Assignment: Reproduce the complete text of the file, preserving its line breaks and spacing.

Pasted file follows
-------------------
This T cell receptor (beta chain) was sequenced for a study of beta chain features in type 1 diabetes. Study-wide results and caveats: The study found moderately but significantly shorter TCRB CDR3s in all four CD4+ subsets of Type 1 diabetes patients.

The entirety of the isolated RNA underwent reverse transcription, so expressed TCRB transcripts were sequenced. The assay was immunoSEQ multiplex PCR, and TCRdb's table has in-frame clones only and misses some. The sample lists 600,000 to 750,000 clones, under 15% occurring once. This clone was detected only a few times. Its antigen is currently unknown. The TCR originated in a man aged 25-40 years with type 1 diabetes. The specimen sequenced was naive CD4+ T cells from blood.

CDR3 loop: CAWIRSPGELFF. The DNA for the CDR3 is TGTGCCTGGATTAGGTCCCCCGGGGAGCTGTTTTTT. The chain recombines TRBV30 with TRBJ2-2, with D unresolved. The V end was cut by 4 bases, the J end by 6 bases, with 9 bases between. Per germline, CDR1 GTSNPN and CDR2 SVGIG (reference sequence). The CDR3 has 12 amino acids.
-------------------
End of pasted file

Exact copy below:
This T cell receptor (beta chain) was sequenced for a study of beta chain features in type 1 diabetes. Study-wide results and caveats: The study found moderately but significantly shorter TCRB CDR3s in all four CD4+ subsets of Type 1 diabetes patients.

The entirety of the isolated RNA underwent reverse transcription, so expressed TCRB transcripts were sequenced. The assay was immunoSEQ multiplex PCR, and TCRdb's table has in-frame clones only and misses some. The sample lists 600,000 to 750,000 clones, under 15% occurring once. This clone was detected only a few times. Its antigen is currently unknown. The TCR originated in a man aged 25-40 years with type 1 diabetes. The specimen sequenced was naive CD4+ T cells from blood.

CDR3 loop: CAWIRSPGELFF. The DNA for the CDR3 is TGTGCCTGGATTAGGTCCCCCGGGGAGCTGTTTTTT. The chain recombines TRBV30 with TRBJ2-2, with D unresolved. The V end was cut by 4 bases, the J end by 6 bases, with 9 bases between. Per germline, CDR1 GTSNPN and CDR2 SVGIG (reference sequence). The CDR3 has 12 amino acids.